JJ Brine vector gallery

JJ Brine, curator and operator of VECTOR Gallery

VECTOR Gallery occupies just a small slice of New York City’s Lower East Side, but as a Posthuman Art experience and the “Official Gallery of Satan,” you can imagine that its presence is becoming quite prolific. Curated and run by artist and Crown Prince of Hell JJ Brine, VECTOR is a conceptual art gallery that exists in its own time zone, has its own government, and thrives as a living religious text of sorts.

JJ Brine answered some of our questions about Posthuman Art, Vectorian culture, and what you might expect if you walked unassumingly into VECTOR Gallery. Here’s what he had to say:

Cultivating Culture: Can you elaborate on the genre of “Posthuman Art?” How would you describe it to someone who is unfamiliar with the term?

JJ Brine:  In the context of VECTOR, PostHumanity refers to Beings who have willed themselves into a PostHuman state.  I no longer consider myself human. In fact, I want to nullify all such identifications and compel the seven odd billion humans on the planet to shed their Shay skins, allowing for the resurrection of The Devil and The Lord within their containers. Then we will be ready to return to ALAN, the absolute All.

Does VECTOR welcome anyone to visit, even if they don’t personally practice Satanic worship?

Sure. But who knows what someone will go on to practice, having visited VECTOR. It changes people; it rewires them.

VECTOR GALLERYYour glossary of Vectorian terms is fascinating. The term “herstory” has ties to modern feminism, challenging the notion of “history” being an account of things that have happened as controlled by and with a focus on male experiences. Does the Vectorian definition of “herstory” correlate to this one at all? How is “herstory” applied in the Vector Gallery?

Who do we trust to “go back” and independently verify or veto the occurrence of a given event?  So we are living in PostHistory. And after all, “they” say that revisionist history will be the harbinger of world’s end. We are more concerned with nevents and nontology — impossible events that will never occur, and the study of non-realities.

What kinds of events are held at Vector Gallery?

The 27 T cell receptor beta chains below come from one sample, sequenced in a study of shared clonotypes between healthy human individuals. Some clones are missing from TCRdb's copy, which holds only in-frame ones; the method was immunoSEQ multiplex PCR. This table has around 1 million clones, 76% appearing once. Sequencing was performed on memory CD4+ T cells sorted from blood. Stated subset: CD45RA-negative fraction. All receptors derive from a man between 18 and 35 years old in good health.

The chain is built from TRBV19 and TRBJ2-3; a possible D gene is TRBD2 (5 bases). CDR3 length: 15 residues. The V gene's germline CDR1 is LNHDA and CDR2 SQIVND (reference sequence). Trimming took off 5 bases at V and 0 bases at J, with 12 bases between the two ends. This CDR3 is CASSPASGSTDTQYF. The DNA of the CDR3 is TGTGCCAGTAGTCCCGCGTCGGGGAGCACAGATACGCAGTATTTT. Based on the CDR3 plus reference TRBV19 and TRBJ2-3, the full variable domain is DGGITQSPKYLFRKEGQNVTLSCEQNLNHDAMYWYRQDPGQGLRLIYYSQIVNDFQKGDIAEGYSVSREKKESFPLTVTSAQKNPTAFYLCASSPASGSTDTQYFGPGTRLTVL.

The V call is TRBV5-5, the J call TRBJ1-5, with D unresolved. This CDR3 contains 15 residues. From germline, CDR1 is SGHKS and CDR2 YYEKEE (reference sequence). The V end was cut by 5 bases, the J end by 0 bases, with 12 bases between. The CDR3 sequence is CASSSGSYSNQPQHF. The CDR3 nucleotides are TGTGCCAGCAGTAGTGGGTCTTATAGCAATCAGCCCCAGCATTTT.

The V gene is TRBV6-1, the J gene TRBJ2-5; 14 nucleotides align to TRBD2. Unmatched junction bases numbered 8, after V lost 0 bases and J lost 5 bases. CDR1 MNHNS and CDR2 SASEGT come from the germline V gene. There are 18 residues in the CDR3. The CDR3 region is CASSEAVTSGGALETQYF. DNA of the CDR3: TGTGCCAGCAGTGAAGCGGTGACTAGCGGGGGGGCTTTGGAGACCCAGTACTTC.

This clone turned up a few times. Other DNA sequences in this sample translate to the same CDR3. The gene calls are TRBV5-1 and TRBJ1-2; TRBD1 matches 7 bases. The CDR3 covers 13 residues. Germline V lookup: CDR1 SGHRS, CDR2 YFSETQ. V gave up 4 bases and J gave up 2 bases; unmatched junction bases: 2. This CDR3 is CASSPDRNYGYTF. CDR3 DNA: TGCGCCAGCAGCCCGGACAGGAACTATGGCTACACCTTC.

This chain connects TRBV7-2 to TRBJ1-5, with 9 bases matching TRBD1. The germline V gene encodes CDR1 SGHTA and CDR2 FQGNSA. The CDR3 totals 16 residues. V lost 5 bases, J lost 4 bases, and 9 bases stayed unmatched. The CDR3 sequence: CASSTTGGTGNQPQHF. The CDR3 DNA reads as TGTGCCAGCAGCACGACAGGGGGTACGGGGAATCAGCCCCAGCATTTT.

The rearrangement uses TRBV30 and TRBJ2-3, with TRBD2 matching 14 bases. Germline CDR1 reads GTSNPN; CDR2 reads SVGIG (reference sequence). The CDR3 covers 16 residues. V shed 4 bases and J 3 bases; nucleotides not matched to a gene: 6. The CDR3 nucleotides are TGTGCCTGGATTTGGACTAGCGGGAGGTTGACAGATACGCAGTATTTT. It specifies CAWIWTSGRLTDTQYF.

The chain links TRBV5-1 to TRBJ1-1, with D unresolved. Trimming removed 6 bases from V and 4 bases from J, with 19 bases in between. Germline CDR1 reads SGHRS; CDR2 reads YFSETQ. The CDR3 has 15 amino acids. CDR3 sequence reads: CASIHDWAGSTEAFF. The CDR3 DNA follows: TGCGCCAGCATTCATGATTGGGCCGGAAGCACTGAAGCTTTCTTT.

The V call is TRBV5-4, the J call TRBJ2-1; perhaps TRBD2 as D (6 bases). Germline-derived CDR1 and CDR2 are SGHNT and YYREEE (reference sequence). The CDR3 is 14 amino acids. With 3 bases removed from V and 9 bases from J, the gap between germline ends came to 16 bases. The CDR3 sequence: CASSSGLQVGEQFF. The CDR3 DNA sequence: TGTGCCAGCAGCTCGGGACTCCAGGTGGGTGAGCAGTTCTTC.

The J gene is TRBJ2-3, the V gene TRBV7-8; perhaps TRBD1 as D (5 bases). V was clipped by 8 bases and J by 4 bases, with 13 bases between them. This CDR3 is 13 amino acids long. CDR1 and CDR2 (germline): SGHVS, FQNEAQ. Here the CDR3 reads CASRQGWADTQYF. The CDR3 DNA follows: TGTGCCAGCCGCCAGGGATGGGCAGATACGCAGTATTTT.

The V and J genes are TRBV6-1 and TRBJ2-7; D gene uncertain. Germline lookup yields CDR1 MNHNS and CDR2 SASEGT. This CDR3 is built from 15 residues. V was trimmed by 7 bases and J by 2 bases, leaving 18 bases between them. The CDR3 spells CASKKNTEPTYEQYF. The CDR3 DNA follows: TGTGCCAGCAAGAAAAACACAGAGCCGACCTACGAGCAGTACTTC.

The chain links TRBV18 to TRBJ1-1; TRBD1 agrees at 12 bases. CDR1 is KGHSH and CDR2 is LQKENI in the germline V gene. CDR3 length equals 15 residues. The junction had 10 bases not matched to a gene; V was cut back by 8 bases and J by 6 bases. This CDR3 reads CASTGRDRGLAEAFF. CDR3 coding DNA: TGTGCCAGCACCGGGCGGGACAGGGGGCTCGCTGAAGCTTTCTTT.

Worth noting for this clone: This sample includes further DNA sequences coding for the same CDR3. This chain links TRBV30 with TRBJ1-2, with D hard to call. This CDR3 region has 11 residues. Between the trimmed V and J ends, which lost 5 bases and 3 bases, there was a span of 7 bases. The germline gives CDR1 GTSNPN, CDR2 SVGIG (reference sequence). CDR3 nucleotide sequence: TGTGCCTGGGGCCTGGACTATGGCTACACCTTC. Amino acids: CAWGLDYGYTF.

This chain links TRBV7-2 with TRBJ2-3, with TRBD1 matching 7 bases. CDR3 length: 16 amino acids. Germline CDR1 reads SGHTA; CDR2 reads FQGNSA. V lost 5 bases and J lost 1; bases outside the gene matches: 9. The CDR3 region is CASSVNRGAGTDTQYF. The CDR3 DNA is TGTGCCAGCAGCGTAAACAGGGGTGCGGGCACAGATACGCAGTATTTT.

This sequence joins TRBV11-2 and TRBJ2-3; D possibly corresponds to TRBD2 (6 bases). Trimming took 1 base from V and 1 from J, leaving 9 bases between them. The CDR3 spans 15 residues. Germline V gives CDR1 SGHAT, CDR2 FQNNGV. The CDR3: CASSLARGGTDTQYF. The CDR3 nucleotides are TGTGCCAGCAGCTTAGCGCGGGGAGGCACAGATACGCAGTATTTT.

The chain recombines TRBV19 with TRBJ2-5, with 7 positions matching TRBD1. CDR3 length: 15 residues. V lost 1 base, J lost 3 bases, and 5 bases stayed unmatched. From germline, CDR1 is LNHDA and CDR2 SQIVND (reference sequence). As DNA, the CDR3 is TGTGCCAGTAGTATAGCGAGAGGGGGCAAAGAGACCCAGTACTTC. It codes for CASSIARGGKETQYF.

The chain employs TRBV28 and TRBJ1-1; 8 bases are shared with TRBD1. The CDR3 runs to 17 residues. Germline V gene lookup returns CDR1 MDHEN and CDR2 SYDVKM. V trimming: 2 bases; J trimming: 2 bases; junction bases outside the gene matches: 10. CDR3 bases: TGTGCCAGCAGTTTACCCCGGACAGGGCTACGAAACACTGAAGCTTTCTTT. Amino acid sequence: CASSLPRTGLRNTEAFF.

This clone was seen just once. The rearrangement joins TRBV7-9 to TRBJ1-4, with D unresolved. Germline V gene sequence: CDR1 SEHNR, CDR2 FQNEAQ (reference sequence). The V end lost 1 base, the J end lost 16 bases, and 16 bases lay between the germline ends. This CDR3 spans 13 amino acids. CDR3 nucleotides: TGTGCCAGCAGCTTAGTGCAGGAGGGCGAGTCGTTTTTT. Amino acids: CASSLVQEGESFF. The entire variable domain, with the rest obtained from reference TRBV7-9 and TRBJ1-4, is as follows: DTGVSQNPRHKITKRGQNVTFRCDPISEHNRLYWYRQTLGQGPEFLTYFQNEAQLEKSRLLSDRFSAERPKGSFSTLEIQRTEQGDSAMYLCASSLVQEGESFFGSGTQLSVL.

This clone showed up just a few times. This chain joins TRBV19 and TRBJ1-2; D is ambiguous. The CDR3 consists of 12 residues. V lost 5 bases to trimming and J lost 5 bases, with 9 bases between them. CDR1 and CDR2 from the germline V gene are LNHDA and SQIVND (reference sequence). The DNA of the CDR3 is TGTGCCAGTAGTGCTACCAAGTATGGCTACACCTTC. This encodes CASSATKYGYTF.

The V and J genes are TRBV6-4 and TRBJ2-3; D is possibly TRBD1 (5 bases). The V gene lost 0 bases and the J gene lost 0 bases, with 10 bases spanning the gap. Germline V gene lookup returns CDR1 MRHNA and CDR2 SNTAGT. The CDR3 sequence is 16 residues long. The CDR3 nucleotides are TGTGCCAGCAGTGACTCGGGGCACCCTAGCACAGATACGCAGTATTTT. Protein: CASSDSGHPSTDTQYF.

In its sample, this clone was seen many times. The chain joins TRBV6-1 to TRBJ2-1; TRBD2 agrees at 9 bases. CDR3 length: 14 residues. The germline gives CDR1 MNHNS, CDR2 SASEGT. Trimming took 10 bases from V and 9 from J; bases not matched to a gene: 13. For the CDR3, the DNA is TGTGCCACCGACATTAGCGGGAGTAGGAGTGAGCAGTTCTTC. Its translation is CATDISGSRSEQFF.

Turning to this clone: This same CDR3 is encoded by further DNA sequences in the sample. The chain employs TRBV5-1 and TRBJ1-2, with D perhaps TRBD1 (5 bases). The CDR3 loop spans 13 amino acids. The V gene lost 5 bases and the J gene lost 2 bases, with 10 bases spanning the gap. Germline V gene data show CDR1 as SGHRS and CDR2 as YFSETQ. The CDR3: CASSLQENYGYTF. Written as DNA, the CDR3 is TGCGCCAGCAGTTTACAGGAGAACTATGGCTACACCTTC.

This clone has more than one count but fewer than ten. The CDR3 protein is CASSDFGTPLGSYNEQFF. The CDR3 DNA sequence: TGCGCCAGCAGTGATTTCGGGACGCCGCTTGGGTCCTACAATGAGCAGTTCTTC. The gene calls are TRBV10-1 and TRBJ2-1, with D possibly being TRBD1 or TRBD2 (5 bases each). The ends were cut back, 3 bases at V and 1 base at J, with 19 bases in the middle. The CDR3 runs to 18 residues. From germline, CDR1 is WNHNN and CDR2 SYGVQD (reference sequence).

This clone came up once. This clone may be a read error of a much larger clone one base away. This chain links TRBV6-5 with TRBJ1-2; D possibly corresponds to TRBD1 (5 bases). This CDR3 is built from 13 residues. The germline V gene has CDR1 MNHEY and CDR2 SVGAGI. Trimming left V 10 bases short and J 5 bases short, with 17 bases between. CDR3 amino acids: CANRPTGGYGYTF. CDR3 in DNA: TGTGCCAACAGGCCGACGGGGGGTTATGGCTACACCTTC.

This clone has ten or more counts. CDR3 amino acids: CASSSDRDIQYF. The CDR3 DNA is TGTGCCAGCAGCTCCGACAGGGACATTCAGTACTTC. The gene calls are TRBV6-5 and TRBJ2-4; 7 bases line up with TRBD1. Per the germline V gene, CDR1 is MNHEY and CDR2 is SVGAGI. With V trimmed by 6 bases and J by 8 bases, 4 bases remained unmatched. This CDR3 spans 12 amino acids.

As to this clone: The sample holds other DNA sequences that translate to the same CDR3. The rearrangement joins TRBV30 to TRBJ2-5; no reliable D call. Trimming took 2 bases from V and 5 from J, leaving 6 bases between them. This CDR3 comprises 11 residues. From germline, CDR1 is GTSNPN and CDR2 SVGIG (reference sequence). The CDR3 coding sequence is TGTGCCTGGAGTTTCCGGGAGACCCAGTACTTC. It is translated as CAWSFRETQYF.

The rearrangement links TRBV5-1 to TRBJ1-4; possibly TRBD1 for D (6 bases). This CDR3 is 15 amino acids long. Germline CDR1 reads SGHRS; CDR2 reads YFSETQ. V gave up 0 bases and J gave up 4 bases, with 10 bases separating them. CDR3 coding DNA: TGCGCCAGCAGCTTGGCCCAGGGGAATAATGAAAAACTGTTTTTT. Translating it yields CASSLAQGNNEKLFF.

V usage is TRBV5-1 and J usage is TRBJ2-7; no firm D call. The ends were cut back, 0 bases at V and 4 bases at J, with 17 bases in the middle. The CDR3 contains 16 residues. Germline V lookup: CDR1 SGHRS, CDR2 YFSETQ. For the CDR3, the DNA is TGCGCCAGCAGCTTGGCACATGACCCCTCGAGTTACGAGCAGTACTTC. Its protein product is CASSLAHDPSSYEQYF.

The events are a means of identifying and convening the key players of PostHumanity for the development of our Vectorian Society. Our next Mass will take place at the end of this month we call March. For the first hour we are imposing a strict ban on verbal communication, interacting only through motion and thought.  Sermons will follow, delivered by myself and a number of the ministers.

VECTOR Gallery exists in the year 2018 – why is this?

VECTOR Gallery exists in 2018 because it’s the perfect place for me to stand as I sculpt the present. Whereas others have been content to influence the NOW by negotiating the terms of the THEN or the WHEN, quarreling over the inaccessible qualities of histories and herstories, we’ve linked up to our future selves. “I am what I am, and I am what I will become.”  Unlike the record of the past, which remains incomplete, the Neostory is unabridged. In 2018, New York City will look like VECTOR Gallery. You might say that We are in a frenzy, rushing around to make things look and feel worthy of being spared. Either way, Our Will shall be done. If only We could lose, We wouldn’t have to win! Again, and again, and again.

Your Charles Manson concept band, The LaBiancas, represents one kind of art medium that you work in. Would you care to describe any of your other personal projects?  

JJ Brine VECTORWell, VECTOR represents an absolute integration, or maybe subjugation, of all of my personal projects under One Will. VECTOR is also, as you know, its own sovereign country — The Satanic State of VECTOR — with its own Vectorian government, society, and religion.

Some have compared you and VECTOR Gallery to Andy Warhol and his Factory. What do you think about this comparison? Have you drawn any inspiration from the Warhol Factory?

I once had a dream that Condoleezza Rice had staged a military coup, deposing the rest of her administration.  She had The White House razed with a bulldozer and put a plexiglass pyramid in its place, and reprinted all US currency with her face on every coin and bill.  In the epicenter of her pyramid there was a black cuboid structure, much like Our Kaaba in Mecca, and access was prohibited to all others save for The Empress Herself. Inside of it there was a glowing apparatus linked up to Andy Warhol’s mechanized nervous system, with buttons corresponding to each neural network, and these were in turn linked to the programming functions of reality. I hope this answers your question!

Are there any anecdotal events from your childhood that might have presaged the development of your thematic and conceptual interests?

When I was around seven or eight years old, I decided that I was going to live in a forest I had seen in passage over an interstate. I slipped out of my house and walked for about two miles until I reached the forest. There was a shrouded figure waiting to escort me to the chosen place of The Appointment. It was a coronation ceremony of sorts. I wasn’t frightened because I somehow sensed that I was being drawn there for this purpose, which had been looming before me since my first moments of conscious thought. I walked deep into the woods with this figure, which moved like a landform made of mist, and was received in a clearing by an audience of admiring new “friends” and “supporters” who were much enthused by this development.

Is there anything else you’d like to add about VECTOR Gallery, or your work?    

Of course.

For more information about the burgeoning phenomenon that is VECTOR Gallery, visit its official website. 

All images used with permission from  VECTOR Gallery.